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Am J Pathol. 2002 Jan;160(1):195-204.

The alpha(1)beta(1) and alpha(2)beta(1) integrins provide critical support for vascular endothelial growth factor signaling, endothelial cell migration, and tumor angiogenesis.

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Department of Pathology, Beth Israel Deaconess Medical Center, Boston 02215, USA.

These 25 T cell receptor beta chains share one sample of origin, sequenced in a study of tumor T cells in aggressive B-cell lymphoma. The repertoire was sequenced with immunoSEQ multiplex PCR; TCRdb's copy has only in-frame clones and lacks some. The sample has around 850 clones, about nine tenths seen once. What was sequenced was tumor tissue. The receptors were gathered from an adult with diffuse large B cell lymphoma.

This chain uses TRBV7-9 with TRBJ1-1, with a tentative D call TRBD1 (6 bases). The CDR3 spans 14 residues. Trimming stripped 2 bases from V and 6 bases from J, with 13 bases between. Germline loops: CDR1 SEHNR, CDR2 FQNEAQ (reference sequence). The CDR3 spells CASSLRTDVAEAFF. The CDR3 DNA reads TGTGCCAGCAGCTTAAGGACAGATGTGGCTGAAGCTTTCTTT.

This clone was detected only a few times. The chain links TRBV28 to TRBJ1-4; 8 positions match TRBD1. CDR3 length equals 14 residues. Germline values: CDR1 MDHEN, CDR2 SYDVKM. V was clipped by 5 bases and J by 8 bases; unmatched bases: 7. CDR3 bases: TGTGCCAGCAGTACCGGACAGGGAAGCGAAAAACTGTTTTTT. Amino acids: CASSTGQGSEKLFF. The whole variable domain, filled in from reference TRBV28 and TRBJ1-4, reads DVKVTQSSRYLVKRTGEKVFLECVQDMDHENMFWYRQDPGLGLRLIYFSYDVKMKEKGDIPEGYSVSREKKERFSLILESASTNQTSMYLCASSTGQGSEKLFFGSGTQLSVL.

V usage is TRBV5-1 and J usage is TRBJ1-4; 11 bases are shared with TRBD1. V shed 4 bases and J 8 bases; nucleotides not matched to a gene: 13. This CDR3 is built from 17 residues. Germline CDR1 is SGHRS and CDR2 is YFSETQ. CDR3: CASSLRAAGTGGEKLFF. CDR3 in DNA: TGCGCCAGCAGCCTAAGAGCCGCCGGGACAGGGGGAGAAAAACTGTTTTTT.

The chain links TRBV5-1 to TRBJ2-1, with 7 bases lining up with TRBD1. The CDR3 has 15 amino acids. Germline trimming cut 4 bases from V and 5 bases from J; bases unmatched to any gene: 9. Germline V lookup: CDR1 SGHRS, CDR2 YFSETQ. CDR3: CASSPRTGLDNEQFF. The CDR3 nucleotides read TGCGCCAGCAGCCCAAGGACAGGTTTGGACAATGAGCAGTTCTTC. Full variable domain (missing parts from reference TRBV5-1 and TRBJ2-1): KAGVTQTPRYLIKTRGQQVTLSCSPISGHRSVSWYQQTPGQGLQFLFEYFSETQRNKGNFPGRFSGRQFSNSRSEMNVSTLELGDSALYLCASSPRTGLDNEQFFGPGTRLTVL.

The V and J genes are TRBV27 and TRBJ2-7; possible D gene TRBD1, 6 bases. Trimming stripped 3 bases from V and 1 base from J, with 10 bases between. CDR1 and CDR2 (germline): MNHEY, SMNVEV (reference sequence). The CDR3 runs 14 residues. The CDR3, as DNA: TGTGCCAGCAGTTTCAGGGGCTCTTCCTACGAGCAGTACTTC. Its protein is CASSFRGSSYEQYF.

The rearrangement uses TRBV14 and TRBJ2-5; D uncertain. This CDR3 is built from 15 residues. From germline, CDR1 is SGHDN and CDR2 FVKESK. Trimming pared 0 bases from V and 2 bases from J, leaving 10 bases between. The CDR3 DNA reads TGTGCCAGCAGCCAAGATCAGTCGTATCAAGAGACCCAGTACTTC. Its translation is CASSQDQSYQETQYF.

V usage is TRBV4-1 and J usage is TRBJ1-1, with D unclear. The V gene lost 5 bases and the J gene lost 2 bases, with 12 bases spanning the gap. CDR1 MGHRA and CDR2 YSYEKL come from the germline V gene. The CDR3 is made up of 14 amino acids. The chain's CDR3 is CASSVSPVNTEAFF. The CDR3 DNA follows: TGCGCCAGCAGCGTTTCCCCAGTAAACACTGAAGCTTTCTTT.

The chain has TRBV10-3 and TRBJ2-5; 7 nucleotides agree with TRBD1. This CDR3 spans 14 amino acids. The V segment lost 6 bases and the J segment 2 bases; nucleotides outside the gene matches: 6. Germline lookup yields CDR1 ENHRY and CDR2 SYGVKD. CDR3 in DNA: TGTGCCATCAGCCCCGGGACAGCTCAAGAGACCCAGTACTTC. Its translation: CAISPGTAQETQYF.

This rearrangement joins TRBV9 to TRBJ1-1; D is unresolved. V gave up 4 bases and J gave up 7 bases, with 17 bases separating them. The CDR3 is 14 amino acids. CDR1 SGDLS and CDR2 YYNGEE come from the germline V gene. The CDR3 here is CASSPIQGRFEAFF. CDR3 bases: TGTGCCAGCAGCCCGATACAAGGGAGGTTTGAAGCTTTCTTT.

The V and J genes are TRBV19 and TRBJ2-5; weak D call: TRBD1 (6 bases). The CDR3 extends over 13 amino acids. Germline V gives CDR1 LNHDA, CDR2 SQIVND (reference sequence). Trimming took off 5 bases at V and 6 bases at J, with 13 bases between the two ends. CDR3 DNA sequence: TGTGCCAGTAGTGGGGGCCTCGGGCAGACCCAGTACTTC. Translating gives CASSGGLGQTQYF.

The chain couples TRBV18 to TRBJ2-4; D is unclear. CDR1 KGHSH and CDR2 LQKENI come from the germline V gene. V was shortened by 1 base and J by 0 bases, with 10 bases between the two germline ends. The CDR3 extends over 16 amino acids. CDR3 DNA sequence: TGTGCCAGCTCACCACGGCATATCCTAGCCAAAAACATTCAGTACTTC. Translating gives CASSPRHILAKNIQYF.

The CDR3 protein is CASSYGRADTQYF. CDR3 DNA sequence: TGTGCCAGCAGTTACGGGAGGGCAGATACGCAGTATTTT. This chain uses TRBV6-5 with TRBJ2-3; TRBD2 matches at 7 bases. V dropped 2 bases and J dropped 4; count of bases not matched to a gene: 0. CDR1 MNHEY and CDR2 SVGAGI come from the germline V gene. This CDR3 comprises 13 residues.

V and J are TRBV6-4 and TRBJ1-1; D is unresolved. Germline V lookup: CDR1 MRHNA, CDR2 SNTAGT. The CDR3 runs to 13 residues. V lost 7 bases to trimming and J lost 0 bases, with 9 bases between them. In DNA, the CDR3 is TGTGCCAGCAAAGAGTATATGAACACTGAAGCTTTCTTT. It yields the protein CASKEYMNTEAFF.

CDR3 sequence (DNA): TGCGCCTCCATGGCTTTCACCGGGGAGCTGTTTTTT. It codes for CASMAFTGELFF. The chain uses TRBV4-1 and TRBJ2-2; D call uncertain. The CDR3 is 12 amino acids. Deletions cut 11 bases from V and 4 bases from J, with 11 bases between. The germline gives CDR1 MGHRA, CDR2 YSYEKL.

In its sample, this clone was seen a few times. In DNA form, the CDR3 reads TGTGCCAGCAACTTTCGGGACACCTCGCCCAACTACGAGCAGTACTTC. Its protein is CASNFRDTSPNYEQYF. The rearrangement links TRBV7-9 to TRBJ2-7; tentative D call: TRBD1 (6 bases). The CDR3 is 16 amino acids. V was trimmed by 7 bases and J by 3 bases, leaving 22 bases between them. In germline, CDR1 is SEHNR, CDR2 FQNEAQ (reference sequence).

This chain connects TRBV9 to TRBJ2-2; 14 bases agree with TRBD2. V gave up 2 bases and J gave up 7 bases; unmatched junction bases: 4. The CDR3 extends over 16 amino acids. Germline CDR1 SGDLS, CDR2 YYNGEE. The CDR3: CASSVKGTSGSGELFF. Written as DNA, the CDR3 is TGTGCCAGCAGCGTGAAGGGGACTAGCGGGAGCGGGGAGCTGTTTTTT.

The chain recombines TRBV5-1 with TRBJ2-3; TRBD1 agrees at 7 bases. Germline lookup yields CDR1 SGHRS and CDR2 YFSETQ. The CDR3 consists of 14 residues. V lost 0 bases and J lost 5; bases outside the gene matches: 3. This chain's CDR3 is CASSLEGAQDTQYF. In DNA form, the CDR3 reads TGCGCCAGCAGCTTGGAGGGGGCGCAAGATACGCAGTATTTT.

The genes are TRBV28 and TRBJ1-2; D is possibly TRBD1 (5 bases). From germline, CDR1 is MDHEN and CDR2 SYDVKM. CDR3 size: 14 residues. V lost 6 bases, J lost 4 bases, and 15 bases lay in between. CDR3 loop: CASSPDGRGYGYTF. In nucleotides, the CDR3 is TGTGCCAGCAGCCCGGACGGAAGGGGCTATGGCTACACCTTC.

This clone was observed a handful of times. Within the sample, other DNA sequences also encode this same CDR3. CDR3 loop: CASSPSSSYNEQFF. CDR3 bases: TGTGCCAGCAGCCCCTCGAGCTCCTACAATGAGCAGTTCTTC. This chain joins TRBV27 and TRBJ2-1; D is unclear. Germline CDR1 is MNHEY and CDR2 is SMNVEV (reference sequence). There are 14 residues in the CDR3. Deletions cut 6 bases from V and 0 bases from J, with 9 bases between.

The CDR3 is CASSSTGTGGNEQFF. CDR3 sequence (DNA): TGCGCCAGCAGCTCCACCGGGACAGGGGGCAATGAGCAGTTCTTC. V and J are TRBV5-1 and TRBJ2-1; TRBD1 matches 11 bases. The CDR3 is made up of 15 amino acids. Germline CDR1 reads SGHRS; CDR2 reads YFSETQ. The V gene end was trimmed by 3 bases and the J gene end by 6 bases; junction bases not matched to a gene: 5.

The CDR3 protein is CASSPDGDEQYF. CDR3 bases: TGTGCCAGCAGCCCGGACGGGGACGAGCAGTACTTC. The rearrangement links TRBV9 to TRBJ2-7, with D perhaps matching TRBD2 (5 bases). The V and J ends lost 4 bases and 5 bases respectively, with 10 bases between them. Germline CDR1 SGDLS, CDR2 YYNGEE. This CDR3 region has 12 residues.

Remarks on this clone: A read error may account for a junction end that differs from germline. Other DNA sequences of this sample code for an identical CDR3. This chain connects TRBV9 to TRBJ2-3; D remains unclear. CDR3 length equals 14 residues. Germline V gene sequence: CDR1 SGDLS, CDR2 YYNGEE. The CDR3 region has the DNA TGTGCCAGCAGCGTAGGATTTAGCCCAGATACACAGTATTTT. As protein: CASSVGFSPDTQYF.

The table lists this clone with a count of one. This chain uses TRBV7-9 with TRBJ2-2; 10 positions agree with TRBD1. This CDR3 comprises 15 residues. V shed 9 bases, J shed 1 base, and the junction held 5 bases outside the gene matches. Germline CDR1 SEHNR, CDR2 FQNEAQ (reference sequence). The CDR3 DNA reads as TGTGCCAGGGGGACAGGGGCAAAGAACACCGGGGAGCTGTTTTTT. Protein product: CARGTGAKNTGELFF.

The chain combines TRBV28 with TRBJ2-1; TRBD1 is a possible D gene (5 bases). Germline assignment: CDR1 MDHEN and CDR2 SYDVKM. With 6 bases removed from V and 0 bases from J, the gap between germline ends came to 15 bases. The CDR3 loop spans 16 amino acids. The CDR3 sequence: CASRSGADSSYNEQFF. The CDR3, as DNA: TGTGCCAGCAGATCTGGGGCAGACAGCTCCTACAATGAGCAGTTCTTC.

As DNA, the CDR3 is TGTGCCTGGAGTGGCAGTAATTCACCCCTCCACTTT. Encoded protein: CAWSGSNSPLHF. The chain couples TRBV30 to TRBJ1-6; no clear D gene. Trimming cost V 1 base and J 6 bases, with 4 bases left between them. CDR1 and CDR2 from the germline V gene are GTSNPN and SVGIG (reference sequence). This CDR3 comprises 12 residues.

Angiogenesis is a complex process, involving functional cooperativity between cytokines and endothelial cell (EC) surface integrins. In this study, we investigated the mechanisms through which the alpha(1)beta(1) and alpha(2)beta(1) integrins support angiogenesis driven by vascular endothelial growth factor (VEGF). Dermal microvascular EC attachment through either alpha(1)beta(1) or alpha(2)beta(1) supported robust VEGF activation of the Erk1/Erk2 (p44/42) mitogen-activated protein kinase signal transduction pathway that drives EC proliferation. Haptotactic EC migration toward collagen I was dependent on alpha(1)beta(1) and alpha(2)beta(1) as was VEGF-stimulated chemotaxis of ECs in a uniform collagen matrix. Consistent with the functions of alpha(1)beta(1) and alpha(2)beta(1) in supporting signal transduction and EC migration, antibody antagonism of either integrin resulted in potent inhibition of VEGF-driven angiogenesis in mouse skin. Moreover, combined antagonism of alpha(1)beta(1) and alpha(2)beta(1) substantially reduced tumor growth and angiogenesis of human squamous cell carcinoma xenografts. Collectively, these studies identify critical collaborative functions for the alpha(1)beta(1) and alpha(2)beta(1) integrins in supporting VEGF signal transduction, EC migration, and tumor angiogenesis.

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